Definitions

from Wiktionary, Creative Commons Attribution/Share-Alike License

  • n. One who travels by dogsled, especially in a race.

from The Century Dictionary and Cyclopedia

  • n. The driver of a dog-team in arctic Alaska. The dog-teams are harnessed in the style customary among the Eskimos and the driver walks behind the team urging the dogs while a woman walks ahead of the dogs.

from WordNet 3.0 Copyright 2006 by Princeton University. All rights reserved.

  • n. a traveler who drives (or travels with) a dog team

Etymologies

Sorry, no etymologies found.

Examples

  • The word musher is derived from the French word 'Marche' yelled in French at the dogs in the eighteen hundreds, yet it's a Yukon Quest race symbol.

    The Globe and Mail - Home RSS feed

  • From Unalakleet, the largest town on the Iditarod trail between Anchorage and Nome, mushers drive their teams along the coast to Nome, an area of trail where storms can quickly move in from the Bering Sea and make or break a musher's dream of being crowned champion.

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  • From Unalakleet, the largest town on the Iditarod trail between Anchorage and Nome, mushers drive their teams along the coast to Nome, an area of trail where storms can quickly move in from the Bering Sea and make or break a musher's dream of being an Iditarod champion.

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  • Robb was recruited two years ago just after high school and says being a musher is his first real job.

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  • Iditarod trail between Anchorage and Nome, mushers drive their teams along the coast to Nome, an area of trail where storms can quickly move in from the Bering Sea and make or break a musher's dream of being crowned champion., the 2004 winner, pulled out of Kaltag 5 minutes after King.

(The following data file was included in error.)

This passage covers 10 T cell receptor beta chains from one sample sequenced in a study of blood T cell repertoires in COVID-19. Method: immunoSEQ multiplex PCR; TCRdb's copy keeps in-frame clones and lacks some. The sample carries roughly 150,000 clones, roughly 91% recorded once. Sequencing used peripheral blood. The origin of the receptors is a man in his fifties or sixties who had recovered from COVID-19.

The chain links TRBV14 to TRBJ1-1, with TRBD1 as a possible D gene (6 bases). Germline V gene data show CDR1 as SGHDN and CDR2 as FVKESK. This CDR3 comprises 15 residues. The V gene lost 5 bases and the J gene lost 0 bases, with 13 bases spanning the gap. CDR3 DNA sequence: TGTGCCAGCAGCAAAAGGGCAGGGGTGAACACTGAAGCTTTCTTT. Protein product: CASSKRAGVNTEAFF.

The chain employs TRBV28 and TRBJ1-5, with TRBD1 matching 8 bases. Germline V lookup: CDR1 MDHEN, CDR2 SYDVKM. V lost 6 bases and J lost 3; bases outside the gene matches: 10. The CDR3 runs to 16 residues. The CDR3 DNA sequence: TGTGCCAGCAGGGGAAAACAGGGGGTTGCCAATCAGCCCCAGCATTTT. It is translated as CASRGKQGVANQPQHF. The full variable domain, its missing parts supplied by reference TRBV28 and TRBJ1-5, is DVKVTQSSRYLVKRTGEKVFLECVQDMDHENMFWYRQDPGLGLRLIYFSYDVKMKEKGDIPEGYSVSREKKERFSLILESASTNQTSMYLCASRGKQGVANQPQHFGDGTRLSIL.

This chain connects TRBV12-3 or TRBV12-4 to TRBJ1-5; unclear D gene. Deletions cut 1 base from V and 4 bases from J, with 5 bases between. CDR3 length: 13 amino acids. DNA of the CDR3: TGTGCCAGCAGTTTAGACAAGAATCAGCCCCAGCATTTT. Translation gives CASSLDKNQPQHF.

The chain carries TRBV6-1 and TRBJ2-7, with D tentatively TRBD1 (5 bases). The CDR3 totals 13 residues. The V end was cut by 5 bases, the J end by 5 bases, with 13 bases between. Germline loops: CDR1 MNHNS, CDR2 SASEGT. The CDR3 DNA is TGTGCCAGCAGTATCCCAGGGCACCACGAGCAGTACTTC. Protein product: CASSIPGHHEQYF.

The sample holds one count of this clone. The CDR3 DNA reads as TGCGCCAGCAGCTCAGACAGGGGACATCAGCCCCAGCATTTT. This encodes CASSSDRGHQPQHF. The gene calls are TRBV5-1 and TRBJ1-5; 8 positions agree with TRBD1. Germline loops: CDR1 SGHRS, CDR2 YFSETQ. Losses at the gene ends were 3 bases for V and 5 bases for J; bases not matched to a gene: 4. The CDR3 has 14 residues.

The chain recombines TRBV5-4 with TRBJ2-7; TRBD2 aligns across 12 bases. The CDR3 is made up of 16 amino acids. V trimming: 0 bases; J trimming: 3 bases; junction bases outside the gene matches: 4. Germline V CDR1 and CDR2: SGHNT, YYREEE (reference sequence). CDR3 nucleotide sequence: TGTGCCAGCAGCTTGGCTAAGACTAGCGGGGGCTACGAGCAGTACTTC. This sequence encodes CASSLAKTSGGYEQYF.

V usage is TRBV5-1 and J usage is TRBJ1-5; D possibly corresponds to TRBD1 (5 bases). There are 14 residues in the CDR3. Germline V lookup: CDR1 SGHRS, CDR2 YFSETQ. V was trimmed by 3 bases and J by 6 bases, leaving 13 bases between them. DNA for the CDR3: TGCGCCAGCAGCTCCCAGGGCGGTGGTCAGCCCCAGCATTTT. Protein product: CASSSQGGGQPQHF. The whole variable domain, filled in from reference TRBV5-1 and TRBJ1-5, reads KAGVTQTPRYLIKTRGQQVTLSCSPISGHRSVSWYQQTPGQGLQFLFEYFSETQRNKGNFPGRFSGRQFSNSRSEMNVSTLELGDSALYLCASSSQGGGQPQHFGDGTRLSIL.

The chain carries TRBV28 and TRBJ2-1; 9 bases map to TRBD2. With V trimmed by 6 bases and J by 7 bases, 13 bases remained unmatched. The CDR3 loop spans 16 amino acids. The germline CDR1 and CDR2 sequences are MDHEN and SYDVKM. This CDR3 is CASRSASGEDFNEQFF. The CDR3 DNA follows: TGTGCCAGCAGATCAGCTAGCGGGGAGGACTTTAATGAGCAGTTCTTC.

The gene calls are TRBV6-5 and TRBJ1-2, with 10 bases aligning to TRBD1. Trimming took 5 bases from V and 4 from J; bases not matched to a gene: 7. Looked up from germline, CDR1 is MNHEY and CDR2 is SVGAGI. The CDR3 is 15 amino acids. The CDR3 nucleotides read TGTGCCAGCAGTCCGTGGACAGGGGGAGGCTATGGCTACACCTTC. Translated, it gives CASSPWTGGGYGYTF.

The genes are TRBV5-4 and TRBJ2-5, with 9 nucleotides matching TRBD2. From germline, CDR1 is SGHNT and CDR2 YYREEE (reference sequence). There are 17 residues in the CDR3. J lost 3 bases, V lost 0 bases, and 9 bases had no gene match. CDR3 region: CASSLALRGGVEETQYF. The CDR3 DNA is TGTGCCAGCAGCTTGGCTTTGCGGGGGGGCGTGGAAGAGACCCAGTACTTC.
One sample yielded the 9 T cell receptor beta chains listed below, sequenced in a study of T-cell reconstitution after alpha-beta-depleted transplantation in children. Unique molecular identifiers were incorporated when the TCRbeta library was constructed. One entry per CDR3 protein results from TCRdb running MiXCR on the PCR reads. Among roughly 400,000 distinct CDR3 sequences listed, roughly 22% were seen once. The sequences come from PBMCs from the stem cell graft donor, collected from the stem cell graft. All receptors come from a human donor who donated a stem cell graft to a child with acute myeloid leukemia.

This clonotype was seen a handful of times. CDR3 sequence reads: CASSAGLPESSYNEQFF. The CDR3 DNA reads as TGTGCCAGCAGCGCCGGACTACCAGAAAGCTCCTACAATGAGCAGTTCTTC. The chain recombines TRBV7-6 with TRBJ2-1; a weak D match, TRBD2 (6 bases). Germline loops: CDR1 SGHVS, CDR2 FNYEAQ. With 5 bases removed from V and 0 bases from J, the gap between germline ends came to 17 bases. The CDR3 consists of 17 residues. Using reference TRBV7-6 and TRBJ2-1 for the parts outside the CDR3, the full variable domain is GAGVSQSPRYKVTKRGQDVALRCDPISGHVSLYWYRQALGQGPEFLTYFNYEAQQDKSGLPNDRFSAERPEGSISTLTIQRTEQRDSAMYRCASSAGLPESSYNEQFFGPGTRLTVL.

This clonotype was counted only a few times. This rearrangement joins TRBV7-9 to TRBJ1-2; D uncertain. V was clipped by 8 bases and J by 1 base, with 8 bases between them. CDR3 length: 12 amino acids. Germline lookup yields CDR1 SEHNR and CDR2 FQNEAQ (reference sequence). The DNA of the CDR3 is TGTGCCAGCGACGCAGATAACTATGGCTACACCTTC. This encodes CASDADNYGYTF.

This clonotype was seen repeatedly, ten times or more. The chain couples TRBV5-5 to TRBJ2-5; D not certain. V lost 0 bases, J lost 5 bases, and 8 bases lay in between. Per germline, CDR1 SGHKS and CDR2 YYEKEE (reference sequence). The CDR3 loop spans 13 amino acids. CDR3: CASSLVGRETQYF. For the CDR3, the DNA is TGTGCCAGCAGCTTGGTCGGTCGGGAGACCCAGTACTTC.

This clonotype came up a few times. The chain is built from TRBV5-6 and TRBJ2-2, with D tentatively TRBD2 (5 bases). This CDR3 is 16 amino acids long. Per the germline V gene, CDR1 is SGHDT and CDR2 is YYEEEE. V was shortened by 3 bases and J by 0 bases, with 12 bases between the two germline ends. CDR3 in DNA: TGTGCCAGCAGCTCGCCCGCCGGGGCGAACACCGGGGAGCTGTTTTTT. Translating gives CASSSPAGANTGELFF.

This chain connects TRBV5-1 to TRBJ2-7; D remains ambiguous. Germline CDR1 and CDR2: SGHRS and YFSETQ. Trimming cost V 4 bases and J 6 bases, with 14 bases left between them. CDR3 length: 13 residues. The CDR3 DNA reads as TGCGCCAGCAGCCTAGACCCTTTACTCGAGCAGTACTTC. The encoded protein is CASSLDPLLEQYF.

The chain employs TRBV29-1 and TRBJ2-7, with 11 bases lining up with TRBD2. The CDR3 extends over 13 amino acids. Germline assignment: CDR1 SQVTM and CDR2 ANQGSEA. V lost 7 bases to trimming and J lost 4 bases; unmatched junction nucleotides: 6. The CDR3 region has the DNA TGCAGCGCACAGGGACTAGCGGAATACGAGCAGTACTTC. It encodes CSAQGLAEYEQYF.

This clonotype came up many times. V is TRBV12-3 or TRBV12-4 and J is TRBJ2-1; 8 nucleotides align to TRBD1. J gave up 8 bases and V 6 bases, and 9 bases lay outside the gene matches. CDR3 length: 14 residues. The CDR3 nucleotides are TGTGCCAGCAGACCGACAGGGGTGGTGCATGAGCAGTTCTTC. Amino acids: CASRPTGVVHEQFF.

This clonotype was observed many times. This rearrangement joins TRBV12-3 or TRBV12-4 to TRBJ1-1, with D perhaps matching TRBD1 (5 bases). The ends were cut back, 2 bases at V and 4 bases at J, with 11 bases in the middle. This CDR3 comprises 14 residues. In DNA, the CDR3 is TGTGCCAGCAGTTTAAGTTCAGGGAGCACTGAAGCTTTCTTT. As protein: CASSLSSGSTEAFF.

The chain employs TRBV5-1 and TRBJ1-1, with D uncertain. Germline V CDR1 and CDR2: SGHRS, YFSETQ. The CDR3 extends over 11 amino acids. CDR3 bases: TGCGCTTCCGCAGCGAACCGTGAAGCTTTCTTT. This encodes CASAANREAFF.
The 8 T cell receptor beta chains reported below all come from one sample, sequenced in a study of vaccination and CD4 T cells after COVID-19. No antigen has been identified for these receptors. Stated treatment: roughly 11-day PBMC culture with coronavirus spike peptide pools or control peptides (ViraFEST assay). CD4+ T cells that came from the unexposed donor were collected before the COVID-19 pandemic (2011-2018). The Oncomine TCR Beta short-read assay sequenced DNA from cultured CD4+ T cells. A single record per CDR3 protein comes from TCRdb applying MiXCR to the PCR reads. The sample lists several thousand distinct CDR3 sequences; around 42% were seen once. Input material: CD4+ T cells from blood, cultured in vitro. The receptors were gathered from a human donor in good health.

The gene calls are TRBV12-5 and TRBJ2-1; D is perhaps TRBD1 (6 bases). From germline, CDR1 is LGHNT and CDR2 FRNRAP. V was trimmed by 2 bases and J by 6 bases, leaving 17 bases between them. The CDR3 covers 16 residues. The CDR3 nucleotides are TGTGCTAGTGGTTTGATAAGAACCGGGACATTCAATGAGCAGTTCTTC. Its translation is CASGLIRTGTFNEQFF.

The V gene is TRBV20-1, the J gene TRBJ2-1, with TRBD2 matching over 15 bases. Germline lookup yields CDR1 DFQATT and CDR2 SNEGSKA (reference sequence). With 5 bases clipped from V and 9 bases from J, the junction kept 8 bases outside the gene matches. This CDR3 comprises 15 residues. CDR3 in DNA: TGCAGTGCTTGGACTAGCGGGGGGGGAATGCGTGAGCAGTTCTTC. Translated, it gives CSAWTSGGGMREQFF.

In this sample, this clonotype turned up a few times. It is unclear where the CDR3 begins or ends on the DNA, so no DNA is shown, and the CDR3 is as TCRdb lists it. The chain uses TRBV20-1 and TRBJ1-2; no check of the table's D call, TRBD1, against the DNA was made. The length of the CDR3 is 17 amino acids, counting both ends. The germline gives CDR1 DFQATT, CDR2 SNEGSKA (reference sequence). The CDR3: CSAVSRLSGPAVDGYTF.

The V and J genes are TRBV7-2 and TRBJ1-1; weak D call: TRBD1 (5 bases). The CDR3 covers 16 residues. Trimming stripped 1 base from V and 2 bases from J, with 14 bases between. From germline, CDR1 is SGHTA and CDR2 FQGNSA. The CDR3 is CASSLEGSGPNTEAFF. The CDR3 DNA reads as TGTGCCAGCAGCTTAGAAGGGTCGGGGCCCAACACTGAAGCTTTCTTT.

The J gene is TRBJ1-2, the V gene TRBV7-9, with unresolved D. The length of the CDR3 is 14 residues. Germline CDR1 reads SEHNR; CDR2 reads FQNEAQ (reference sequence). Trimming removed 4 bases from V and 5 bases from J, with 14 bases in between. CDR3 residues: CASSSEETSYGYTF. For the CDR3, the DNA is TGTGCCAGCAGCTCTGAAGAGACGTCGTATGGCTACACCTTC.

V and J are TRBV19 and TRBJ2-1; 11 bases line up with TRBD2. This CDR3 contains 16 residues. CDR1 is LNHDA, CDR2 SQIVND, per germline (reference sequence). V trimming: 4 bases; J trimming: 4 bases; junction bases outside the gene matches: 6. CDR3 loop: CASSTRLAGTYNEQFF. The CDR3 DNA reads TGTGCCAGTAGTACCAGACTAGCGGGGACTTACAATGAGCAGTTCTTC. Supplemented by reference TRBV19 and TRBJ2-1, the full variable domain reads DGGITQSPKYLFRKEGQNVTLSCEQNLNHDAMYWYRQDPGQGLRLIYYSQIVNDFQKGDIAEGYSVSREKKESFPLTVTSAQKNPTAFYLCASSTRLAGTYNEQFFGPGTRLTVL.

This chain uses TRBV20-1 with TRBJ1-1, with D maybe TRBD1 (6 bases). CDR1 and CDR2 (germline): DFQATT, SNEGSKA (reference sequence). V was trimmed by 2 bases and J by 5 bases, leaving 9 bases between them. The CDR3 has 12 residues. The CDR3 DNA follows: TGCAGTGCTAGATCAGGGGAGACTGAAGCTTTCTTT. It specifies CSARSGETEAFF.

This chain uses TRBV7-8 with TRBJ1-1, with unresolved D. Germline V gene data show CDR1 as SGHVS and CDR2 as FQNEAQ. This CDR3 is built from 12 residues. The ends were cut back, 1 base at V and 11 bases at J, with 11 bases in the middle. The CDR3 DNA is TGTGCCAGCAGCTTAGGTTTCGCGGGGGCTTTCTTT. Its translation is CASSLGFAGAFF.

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  • What was once the home of champion Alaskan "musher" Jessie Arnold is now a pile of charred logs and ashes.

    Dead North: Summary and book reviews of Dead North by Sue Henry.

  • The team was like the "musher," lean and wild-eyed, after their four hundred miles of merciless driving.

    Colorado Jim

  • Folsom's neighbor was a famous "musher," a seasoned, self-reliant man, thoroughly accustomed to all the hazards of winter travel, but ten miles from his destination he crossed an inch-deep overflow which rendered the soles of his muk-luks slippery, and ten yards further on, where the wind had laid the glare-ice bare, he lost his footing.

    Laughing Bill Hyde and Other Stories

  • It is never difficult to forward mail in the north, for every "musher" is a postman.

    Laughing Bill Hyde and Other Stories

  • This word is not to be confounded with the Klondike "musher," though the origin of both terms may be the same; namely, the corruption of the French marche ons, to march, to walk, to "mush."

    Pictures

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